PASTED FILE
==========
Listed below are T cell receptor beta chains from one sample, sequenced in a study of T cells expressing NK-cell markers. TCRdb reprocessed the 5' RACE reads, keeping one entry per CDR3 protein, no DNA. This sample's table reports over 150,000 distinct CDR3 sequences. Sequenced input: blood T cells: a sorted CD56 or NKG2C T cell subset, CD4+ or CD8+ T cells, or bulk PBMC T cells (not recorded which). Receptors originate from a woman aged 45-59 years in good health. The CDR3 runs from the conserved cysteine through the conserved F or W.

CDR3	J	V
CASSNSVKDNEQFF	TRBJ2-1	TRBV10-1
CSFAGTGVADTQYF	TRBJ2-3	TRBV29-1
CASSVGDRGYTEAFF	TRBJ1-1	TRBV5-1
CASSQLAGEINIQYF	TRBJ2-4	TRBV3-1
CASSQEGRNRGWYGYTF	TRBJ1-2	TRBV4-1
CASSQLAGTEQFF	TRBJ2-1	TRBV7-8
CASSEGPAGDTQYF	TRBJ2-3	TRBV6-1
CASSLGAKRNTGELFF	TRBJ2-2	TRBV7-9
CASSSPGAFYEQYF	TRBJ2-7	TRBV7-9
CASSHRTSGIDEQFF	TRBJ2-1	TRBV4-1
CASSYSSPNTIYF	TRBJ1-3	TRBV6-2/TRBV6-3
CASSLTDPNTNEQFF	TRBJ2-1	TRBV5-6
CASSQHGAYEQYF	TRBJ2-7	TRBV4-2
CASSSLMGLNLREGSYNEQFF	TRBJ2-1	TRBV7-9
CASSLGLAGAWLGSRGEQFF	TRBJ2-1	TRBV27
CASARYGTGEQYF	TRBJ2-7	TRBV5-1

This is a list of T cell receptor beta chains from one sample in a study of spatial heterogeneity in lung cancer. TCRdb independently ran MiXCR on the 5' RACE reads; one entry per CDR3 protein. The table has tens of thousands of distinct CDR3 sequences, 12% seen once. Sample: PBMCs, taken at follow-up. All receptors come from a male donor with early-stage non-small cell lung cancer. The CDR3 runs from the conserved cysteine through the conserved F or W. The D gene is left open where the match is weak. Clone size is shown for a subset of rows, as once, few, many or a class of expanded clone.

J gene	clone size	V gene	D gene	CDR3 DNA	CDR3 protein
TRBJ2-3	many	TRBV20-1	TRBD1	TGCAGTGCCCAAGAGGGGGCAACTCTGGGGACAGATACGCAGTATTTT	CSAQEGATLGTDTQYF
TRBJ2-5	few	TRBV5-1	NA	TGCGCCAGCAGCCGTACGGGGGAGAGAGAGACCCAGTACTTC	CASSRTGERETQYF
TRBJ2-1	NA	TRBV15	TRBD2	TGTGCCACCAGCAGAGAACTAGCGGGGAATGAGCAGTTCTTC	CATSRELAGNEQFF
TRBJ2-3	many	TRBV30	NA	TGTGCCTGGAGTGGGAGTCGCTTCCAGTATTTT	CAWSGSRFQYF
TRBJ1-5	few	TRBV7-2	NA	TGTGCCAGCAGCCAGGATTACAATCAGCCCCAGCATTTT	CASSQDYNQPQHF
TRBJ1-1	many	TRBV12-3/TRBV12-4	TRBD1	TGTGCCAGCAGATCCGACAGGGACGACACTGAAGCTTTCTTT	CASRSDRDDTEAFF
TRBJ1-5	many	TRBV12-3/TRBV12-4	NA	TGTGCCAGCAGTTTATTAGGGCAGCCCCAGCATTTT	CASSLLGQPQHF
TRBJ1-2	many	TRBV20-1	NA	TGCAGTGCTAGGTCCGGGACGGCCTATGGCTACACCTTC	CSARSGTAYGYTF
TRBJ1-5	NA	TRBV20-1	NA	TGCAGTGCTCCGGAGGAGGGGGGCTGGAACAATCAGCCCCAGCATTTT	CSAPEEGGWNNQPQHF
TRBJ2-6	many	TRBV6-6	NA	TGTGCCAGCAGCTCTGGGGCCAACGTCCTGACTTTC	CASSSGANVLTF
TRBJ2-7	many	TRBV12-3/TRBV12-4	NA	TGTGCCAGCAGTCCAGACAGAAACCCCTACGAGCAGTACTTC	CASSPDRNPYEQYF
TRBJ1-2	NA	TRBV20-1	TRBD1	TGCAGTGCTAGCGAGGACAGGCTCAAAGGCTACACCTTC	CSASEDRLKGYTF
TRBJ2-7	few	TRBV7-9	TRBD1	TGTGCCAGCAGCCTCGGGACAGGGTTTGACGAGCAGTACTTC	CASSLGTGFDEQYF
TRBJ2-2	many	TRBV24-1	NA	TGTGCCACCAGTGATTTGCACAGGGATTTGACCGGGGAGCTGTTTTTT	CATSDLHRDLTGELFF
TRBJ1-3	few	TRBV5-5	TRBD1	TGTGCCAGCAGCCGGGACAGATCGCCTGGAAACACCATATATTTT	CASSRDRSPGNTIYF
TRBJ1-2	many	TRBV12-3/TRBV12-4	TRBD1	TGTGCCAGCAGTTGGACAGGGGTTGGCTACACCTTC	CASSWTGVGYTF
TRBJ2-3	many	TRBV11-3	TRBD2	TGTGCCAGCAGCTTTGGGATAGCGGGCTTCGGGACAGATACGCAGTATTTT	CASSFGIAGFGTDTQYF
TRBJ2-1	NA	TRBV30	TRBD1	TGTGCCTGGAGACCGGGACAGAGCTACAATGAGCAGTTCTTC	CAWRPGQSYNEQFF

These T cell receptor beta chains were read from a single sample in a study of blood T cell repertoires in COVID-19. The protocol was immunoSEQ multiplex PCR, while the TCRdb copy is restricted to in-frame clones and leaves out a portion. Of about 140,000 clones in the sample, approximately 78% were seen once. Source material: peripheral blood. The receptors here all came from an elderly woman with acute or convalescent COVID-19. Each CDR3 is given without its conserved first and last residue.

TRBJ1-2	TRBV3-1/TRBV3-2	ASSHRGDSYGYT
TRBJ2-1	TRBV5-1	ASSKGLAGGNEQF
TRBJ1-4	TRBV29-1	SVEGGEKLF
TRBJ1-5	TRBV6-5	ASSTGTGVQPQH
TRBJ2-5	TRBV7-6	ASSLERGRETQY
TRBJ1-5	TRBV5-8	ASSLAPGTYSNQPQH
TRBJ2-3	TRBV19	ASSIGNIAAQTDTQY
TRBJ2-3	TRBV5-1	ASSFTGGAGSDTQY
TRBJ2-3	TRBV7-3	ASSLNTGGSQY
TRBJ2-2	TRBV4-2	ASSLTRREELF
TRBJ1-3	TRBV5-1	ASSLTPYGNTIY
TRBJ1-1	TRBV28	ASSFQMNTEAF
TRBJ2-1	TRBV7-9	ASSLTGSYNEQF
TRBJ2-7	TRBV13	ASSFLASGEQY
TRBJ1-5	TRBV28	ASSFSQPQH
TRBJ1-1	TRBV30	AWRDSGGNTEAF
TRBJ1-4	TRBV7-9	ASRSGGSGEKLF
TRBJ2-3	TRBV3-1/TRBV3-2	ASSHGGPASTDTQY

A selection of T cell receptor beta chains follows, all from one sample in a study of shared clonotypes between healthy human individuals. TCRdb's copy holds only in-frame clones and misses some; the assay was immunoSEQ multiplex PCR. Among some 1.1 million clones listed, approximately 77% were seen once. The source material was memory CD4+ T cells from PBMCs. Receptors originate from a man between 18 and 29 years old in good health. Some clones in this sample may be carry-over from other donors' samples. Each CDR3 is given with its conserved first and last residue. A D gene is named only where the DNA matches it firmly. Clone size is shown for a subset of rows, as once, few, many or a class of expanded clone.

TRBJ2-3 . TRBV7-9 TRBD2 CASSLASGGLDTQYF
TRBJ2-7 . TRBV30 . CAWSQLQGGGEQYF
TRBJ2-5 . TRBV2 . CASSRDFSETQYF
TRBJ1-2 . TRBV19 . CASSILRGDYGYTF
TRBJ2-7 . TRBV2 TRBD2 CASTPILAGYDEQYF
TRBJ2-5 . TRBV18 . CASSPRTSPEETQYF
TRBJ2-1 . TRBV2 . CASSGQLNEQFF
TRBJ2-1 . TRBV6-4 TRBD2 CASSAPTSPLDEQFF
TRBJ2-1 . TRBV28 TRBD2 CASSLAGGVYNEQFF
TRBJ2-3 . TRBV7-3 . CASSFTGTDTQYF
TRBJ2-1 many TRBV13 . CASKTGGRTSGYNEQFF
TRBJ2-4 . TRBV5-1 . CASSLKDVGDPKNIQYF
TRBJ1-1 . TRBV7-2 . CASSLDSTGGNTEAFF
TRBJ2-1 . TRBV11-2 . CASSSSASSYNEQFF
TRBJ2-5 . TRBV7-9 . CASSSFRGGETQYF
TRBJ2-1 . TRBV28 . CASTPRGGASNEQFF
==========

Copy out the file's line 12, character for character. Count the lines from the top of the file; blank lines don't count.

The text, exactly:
CASSHRTSGIDEQFF	TRBJ2-1	TRBV4-1